Books, books and more books.

I have a compulsion to buy books, not at a Robin Ince insane and wonderful level, but I do find I have to stop myself, I know I own more books than I can read in the coming months. I also know I should devote more time to read them, but what can I say there are distractions everywhere (this blog and twitter being two of the main culprits). As I decided to use my blog to think through things a bit more, I decided to examine my own minor book obsession.

I am one of those people who reads lots of books at the same time. Right now there are two on my bedside table, two on my coffee table and about four put back on the bookshelf, half read. It is not like this with every book, if it is a real page turner, then I will make the time and read it quickly. I don't believe every book has to be this way. For example it took me three months to Read Richard Dawkins' The God Delusion, you have to be in the right frame of mind to tackle it, the meaty subject matter and complexity of ideas it was not light reading. I did think it was worth it to persist and finish the book, and I'm sure I will one day read it again, even if some of the notions do come across as a little fundementalist.

My favourite, cannot put it down, book of last year was Pride and Prejudice and Zombies by Jane Austen and Seth Grahame-Smith, a fantastic dark expansion of Pride and Prejudice. I even actually laughed out loud on the bus while reading it. I know not everyone will share my enthusiasm as I do have a little obsession with zombies, but still everyone knows the story, and can imagine the accents as they read it.

If you are a zombie fan I do recommend Zombie Haiku by Ryan Mecum, I read that one in 40 minutes. It is a very short, funny and gross book of poems written by a zombie.

In my random book buying habits I recently developed a new one, nostalgia. I have now begun to buy books I read as a child, or even were read to me. No, I don't mean Spot the Dog, the ones from when I was a little older, like Daniel Keyes' Flowers For Algernon and Stig of The Dump by Clive King. I am not in a rush to read these books, and not even sure why I bought them. I obviously enjoyed them as a child, but will they stand the test of time and impress me now, or be a an utter disappointment? In a way I think I have bought them in order to share them with other young people, although I don't have children, I may one day or at least I can lend them to my nieces and nephews in the hope that they too get cherished childhood memories from them. I may be setting myself up for disappointment in buying these books, times have changed.

I have just started reading Carl Sagan's Pale Blue Dot, I think it will be in the page turner category, despite being a philosophy book, it is beautifully and poetically written and a bit of an emotional rollercoaster. I ordered it 3 months ago and have waited all this time for the paperback to be in stock, so far it is well worth the wait. Here is a clip of the passage I heard Robin Ince read and then peaked my interest in Carl Sagan.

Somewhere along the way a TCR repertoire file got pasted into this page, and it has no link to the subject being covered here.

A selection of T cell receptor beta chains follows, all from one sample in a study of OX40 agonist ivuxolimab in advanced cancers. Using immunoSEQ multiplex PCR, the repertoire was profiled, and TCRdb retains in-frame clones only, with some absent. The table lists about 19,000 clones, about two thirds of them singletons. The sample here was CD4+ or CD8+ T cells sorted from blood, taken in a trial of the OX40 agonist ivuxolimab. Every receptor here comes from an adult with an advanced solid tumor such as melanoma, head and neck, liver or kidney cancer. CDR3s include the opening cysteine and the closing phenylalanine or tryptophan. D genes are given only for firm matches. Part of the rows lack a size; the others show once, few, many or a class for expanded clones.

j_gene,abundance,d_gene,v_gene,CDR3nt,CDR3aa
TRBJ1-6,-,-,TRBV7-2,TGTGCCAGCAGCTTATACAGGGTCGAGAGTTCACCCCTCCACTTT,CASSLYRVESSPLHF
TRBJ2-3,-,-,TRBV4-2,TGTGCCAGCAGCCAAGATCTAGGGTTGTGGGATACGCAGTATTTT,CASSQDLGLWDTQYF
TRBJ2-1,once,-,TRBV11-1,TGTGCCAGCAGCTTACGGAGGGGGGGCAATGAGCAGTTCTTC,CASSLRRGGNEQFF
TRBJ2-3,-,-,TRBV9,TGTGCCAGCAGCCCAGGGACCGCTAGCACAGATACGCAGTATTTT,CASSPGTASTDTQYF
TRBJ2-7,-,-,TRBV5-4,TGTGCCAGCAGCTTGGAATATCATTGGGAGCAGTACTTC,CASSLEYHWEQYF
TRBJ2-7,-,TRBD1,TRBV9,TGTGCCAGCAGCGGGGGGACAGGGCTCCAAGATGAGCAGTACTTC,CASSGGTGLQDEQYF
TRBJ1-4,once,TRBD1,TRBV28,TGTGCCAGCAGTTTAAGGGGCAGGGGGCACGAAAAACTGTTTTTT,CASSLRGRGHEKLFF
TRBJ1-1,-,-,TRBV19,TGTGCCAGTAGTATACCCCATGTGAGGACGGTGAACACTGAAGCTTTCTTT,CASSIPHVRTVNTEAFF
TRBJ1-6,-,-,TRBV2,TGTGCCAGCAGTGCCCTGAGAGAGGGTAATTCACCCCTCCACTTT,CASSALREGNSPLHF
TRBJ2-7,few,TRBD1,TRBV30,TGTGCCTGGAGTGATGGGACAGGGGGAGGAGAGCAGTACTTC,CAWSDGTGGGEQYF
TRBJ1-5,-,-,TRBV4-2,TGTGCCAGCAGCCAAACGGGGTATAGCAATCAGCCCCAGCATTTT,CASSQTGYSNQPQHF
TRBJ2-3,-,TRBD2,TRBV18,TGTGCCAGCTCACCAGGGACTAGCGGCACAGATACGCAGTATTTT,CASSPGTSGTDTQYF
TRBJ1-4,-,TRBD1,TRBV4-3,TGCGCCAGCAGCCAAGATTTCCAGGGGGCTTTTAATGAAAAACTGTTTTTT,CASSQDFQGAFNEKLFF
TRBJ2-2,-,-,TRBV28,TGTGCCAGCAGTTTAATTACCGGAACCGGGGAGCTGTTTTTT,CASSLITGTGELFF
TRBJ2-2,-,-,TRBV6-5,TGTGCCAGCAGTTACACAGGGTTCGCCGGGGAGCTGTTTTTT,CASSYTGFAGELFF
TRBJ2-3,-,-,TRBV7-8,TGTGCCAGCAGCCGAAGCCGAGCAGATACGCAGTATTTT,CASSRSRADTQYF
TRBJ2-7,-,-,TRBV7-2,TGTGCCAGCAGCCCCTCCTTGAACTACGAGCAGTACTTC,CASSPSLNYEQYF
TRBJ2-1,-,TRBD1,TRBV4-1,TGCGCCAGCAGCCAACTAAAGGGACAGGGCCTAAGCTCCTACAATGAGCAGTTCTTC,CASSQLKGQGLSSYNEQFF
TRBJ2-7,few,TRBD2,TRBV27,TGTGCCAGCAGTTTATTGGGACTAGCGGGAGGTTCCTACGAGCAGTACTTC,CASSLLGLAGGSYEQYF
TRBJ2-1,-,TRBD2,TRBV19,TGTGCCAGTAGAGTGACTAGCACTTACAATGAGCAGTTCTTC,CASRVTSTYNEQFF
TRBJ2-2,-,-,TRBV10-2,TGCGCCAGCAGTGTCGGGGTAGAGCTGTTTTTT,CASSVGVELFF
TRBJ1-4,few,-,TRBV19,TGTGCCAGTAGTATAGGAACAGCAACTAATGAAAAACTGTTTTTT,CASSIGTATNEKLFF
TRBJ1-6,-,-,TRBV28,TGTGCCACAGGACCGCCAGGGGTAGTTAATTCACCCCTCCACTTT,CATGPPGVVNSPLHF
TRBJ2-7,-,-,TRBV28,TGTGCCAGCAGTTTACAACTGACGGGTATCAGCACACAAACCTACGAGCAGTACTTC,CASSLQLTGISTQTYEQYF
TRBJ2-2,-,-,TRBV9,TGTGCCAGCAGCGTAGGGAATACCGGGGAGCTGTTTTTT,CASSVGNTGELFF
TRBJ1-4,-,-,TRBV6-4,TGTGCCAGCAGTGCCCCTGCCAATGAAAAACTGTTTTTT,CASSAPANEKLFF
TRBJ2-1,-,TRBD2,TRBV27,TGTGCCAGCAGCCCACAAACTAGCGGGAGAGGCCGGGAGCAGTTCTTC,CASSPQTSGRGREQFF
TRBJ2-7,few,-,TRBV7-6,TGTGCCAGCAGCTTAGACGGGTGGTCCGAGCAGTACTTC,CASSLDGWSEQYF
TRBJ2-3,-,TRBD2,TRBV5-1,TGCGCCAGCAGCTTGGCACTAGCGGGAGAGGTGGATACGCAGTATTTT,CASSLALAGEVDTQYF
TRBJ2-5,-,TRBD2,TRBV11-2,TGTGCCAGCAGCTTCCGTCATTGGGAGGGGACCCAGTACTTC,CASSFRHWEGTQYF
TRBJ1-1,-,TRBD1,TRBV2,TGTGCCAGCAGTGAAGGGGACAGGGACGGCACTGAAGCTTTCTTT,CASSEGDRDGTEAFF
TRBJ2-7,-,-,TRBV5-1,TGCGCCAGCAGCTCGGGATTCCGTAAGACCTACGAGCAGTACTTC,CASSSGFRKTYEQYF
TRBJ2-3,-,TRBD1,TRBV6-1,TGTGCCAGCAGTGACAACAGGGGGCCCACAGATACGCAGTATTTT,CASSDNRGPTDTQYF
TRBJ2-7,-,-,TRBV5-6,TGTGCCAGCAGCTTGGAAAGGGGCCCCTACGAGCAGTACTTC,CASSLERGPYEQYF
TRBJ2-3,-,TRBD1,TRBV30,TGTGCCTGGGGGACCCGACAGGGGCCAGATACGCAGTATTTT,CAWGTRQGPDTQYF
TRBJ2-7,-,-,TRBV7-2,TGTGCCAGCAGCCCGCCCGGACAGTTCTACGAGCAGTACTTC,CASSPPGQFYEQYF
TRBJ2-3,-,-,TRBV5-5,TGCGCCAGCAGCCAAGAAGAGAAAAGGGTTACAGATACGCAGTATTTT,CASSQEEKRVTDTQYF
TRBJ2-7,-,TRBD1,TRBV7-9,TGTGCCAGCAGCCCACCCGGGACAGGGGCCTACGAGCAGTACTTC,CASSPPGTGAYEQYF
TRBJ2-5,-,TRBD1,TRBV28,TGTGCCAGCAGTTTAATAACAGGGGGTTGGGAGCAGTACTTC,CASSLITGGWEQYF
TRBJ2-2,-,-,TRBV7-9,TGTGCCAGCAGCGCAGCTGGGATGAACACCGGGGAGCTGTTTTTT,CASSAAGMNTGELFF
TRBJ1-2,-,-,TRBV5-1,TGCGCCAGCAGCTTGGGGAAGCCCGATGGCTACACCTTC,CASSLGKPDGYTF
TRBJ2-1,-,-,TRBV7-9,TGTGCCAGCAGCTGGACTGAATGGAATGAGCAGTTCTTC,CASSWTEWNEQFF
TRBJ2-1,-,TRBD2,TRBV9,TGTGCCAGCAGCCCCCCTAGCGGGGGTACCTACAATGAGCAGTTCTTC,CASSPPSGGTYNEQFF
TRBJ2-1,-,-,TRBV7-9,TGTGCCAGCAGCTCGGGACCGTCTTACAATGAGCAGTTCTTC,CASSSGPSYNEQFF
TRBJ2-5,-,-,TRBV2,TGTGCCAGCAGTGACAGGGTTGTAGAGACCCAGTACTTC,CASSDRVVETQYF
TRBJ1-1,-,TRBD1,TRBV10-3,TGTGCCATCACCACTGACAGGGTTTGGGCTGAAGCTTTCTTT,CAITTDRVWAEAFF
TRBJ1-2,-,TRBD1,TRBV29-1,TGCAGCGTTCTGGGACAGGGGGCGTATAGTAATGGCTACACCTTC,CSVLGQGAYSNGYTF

Another philosophy book recommended to me was Alain De Botton's Essays in Love. This one I read in two days. A wonderful story of one man's journey through love, while considering the nature of love and our neurosis while afflicted. It is the sort of book you find yourself wanting to quote to people all of the time. My favourite line from it was,

"Every fall into love involves the triumph of hope over self-knowledge."

Following my enjoyment of his work I then bought Status Anxiety, and although it is a great book, it does not have the urgent draw of Essays in Love and I find myself reading it much more slower, returning to it every few days. For accessible philosophy I do recommend Alain De Botton.

I love that I can enjoy some books while learning something, and it doesn't feel like studying like the books at university did. I think this is down to that talent of the author at keeping the reader intrigued while relaying the facts. Ben Goldacre's Bad Science and Simon Singh & Edzard Ernst's Trick or Treatment are two brilliant books which spring to mind.

Don't get me wrong I do also love silly entertaining books too. I recently reread Dave Gorman's Are You Dave Gorman? and Googlewhack Adventure; Danny Wallace's Yes Man is also thoroughly amusing (unlike the film based on the book) and of a similar style (Danny Wallace is co-author of Are You Dave Gorman?). Sometimes I do just want something light and fun to read, these books for me are hard to choose. I love Nick Hornby's books, but I tend to get stuck into buying one author so that I have the guarantee of a good read. I have bought a few random books, and they soon get returned to the bookshelf, half read covered in dust having sat on my coffee table for a few weeks. I will finish them one day, but if they are not that enthralling they go to the bottom of the reading pile, for example The Secret Life of a Slummy Mummy by Fiona Neill, yes it is witty and a fun read, but once a better book arrives, it can wait.

I also like having a few books that you can pick up and put down again, just dipping into them when the mood takes you. Charlie Brooker's books (Screenburn, Dawn of the Dumb etc) are great for this, pick them up when you fancy a hilarious rant about popular television and then put them away again. I was bought The History of The World Through Twitter by Jon Holmes and Mitch Benn for Christmas and giggled all day as I dipped into it, it is one of those books to randomly peek at and be amused.